If you’re a longtime cable subscriber, you’ve probably noticed that your monthly subscription fee has been swelling faster than Charles Barkley’s waistline at a buffet. According to an industry forecast published in 2012, the average household cable bill is on pace to more than double by 2020, up from $86 per month to more than $200 by the end of the decade.
Fees for sports programming have played a significant role in the run-up, and an ongoing legal dispute involving industry bellwether ESPN has offered a peek into just how big. Based on information disclosed earlier this week in Dish Network’s lawsuit against the cable sports behemoth, ESPN is scheduled to receive $8 per subscriber per month by 2020 under the terms of its current deal with Time Warner Cable. That would amount to nearly $10 billion annually in subscription fees if other cable providers are subject to the same pricing model, according to MediaPost’s TVBlog.
Just how valuable is sports programming relative to standard television fare? Starting this year, TWC will be forking over $5.40 per subscriber per month to ESPN, a bump of roughly 7 percent from the 2012 rate of $5.06. For comparison’s sake, in the unlikely event that Fox could command the same rate increase for Fox News, which had the seventh-highest subscription fee in ‘12, the cable news channel would generate $.88 per subscriber per month this year.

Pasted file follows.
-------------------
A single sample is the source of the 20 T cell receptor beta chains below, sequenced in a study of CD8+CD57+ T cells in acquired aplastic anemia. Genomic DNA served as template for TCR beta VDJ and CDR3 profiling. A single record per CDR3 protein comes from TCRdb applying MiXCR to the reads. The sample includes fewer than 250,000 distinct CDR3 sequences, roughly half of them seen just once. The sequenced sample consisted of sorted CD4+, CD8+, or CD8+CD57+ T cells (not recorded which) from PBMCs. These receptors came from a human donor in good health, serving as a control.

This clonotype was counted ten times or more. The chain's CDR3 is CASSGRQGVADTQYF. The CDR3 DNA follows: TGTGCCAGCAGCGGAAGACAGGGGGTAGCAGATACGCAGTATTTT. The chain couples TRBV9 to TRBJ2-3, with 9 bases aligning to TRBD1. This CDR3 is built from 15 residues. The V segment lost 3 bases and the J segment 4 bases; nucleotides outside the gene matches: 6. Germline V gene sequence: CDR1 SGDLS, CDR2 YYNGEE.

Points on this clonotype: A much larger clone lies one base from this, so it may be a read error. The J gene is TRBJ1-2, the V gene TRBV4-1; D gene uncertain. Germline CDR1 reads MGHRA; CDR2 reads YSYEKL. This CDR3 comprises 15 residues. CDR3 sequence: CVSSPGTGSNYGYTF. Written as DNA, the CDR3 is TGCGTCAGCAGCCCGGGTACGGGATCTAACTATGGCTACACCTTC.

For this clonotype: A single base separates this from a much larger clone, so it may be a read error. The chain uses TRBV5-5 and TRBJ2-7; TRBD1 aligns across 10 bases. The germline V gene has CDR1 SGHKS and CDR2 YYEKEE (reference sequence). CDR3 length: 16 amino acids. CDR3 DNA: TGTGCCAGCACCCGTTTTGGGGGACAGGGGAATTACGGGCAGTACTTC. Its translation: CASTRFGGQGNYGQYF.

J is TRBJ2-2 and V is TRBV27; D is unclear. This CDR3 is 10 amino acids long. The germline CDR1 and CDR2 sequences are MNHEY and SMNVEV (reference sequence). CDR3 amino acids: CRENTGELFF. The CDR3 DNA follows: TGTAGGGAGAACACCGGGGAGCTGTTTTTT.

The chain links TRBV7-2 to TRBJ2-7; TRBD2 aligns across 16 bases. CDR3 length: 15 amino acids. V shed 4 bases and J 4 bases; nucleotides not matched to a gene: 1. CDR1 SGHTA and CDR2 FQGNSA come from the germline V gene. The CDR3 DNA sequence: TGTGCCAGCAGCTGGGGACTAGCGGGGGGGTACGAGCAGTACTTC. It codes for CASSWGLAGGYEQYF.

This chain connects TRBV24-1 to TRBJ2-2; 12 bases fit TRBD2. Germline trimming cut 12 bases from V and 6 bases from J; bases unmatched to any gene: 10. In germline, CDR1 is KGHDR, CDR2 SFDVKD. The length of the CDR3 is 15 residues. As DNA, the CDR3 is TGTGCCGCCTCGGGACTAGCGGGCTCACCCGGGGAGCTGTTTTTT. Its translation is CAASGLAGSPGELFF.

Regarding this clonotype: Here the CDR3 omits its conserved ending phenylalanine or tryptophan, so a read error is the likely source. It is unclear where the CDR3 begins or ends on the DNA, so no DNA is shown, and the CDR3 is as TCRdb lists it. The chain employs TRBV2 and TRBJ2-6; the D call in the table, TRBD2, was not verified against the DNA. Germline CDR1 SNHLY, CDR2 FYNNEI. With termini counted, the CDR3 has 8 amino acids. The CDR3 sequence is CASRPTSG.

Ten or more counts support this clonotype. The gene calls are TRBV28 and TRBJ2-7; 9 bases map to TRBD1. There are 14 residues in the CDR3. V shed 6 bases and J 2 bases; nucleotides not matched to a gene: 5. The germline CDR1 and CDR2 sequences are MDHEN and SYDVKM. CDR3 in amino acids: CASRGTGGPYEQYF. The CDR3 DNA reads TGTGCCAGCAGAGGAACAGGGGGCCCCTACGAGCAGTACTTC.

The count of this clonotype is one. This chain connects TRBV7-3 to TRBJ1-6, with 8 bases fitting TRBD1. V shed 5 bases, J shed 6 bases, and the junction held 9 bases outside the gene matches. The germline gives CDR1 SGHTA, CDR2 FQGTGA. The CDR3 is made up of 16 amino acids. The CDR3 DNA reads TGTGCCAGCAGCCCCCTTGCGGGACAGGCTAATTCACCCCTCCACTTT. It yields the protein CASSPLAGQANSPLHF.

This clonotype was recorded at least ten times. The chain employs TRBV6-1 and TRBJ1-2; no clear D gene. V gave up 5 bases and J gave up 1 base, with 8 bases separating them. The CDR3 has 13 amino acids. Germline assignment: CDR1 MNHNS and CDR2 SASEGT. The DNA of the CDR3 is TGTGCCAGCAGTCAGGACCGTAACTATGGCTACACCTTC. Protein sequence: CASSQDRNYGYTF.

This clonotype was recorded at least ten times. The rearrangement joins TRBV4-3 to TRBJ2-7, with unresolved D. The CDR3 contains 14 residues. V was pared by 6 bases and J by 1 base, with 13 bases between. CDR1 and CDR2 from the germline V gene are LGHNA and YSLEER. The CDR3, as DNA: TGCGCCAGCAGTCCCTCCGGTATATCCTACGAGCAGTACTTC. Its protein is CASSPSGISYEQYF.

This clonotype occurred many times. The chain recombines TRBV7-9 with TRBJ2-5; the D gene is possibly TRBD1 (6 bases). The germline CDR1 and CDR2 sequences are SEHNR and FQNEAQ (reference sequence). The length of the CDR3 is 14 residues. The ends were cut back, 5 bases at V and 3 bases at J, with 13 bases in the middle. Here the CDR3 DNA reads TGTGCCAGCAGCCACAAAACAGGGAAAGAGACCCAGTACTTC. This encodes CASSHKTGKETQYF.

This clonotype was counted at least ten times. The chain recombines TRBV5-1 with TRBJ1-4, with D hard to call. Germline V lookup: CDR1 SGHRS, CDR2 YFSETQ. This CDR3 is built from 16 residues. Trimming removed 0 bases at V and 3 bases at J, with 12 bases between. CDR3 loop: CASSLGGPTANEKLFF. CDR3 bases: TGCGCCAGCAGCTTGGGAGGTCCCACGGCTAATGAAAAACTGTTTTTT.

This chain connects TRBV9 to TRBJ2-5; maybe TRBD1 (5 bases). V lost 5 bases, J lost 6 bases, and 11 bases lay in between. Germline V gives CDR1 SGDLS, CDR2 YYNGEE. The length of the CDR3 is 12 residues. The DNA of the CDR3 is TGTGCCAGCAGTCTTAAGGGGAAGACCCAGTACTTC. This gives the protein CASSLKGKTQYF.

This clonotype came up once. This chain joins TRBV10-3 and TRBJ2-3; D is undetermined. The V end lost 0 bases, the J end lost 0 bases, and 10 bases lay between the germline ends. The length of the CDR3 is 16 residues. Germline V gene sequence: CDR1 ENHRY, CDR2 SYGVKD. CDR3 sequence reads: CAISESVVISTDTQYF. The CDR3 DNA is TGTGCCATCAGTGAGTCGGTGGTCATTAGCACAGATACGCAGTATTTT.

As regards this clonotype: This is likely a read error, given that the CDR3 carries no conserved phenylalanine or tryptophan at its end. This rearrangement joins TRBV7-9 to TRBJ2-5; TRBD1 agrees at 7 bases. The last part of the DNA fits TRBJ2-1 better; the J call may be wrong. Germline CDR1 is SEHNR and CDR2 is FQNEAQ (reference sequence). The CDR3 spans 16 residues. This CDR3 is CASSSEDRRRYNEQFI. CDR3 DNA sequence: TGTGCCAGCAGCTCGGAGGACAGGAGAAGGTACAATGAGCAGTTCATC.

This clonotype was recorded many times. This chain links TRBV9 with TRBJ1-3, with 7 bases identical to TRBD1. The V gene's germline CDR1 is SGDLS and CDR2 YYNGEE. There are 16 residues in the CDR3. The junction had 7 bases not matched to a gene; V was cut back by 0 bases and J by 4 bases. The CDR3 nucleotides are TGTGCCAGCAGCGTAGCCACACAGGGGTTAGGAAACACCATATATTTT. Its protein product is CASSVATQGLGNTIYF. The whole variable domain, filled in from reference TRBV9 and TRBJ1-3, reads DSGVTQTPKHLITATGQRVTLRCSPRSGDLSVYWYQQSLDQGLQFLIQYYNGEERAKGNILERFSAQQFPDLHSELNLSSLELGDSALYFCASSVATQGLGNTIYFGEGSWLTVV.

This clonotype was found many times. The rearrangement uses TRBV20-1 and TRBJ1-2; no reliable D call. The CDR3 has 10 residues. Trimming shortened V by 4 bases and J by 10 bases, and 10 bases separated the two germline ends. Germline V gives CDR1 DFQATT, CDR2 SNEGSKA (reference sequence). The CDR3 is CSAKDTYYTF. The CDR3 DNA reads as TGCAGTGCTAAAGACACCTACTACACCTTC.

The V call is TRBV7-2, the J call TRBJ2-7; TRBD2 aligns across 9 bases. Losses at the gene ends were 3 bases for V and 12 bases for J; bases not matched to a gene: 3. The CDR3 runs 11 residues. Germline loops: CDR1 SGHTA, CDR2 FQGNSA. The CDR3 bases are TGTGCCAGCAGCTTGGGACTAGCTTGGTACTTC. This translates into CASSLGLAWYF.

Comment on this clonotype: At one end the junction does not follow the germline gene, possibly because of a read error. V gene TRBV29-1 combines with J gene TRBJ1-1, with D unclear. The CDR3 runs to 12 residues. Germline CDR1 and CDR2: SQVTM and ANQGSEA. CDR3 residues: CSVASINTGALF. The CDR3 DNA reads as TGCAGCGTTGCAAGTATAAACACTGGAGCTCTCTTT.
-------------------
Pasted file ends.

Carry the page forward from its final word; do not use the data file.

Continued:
From a strategic standpoint, the projections seem to validate dropping all that coin for live sports. For example, ESPN is paying the NFL $1.9 billion per year through 2021 for Monday Night Football. The network has also agreed to a deal for the rights to the college football postseason from 2014 to 2025 valued at a shade under $500 million annually. Those are just two of the network’s pricier contracts, and they sound exceedingly rich until you realize that the Worldwide Leader is about five years away from collecting more than $8 billion in subscription fees alone. That’s before it sells any of the most valuable advertising space in existence.
On the other hand, the explosion in ESPN subscription fees and subsequent growth in costs passed on to consumers crystallize the building tension within the cable industry. Namely, at what point will subscribers who don’t watch sports reach their breaking point? All things being equal, the current lack of robust alternatives to cable make the prospect of subscribers “cutting the cord” in droves seem fairly remote. Shelling out $200 per month for cable has a way of encouraging the emergence of lower-cost options, though.